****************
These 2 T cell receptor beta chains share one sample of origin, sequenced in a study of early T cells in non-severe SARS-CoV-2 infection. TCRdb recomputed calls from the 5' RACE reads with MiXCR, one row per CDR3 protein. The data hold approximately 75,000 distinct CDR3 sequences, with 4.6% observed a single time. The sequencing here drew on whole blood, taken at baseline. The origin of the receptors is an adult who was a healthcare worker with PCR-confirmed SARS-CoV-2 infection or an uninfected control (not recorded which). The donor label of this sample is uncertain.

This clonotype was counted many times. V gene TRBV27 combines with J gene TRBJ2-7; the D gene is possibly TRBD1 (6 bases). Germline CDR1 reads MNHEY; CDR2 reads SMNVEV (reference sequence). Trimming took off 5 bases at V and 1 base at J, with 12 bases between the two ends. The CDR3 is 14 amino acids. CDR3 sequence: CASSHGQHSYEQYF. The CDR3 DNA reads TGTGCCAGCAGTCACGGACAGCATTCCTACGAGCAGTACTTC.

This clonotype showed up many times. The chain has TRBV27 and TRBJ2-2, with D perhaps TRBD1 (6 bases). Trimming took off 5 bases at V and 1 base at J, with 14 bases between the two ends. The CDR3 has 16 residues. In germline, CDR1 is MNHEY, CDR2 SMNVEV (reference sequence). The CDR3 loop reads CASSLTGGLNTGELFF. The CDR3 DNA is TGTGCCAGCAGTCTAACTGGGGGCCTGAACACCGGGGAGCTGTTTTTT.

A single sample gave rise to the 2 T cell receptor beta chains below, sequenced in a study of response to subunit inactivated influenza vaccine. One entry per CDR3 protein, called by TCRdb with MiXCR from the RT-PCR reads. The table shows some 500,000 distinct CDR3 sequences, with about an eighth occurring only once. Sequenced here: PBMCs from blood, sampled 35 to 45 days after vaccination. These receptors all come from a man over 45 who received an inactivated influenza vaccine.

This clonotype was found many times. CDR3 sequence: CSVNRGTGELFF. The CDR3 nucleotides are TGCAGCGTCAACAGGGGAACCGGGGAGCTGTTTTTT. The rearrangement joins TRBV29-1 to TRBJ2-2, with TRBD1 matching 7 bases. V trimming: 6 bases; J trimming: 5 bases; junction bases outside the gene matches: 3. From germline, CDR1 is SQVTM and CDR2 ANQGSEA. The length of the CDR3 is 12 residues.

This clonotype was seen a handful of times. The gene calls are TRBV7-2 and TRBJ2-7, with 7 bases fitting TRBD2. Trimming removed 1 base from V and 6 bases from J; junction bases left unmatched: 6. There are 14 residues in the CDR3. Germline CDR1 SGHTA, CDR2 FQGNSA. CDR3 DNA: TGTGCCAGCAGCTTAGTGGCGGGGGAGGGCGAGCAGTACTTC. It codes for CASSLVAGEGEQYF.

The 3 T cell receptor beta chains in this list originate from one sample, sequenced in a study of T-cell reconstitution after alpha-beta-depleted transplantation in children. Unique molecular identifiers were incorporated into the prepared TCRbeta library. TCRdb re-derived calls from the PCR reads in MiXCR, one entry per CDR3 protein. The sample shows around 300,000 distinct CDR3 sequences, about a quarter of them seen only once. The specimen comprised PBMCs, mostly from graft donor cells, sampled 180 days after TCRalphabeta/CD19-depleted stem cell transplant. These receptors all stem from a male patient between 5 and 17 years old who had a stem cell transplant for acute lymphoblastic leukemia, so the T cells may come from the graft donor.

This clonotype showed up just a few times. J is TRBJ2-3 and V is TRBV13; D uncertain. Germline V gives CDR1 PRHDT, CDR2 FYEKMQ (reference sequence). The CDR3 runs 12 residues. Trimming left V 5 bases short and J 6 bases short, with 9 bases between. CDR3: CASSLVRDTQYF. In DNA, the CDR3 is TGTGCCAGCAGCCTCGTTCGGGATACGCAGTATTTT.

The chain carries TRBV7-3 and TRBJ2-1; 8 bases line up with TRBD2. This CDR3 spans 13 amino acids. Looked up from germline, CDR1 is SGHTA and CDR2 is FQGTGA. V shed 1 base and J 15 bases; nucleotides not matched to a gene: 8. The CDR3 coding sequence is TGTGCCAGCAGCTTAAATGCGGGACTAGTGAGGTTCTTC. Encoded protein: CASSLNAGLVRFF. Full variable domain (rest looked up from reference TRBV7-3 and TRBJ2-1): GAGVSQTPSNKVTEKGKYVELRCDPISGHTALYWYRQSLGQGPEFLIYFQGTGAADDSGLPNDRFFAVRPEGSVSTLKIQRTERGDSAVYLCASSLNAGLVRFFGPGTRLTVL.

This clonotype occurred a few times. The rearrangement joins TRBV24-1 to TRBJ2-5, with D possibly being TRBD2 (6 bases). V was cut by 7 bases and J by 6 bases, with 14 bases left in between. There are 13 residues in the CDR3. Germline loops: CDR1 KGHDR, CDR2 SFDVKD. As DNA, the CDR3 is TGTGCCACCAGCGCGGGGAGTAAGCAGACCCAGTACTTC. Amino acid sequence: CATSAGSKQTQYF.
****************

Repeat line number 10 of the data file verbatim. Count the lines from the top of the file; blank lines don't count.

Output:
This clonotype occurred a few times. The rearrangement joins TRBV24-1 to TRBJ2-5, with D possibly being TRBD2 (6 bases). V was cut by 7 bases and J by 6 bases, with 14 bases left in between. There are 13 residues in the CDR3. Germline loops: CDR1 KGHDR, CDR2 SFDVKD. As DNA, the CDR3 is TGTGCCACCAGCGCGGGGAGTAAGCAGACCCAGTACTTC. Amino acid sequence: CATSAGSKQTQYF.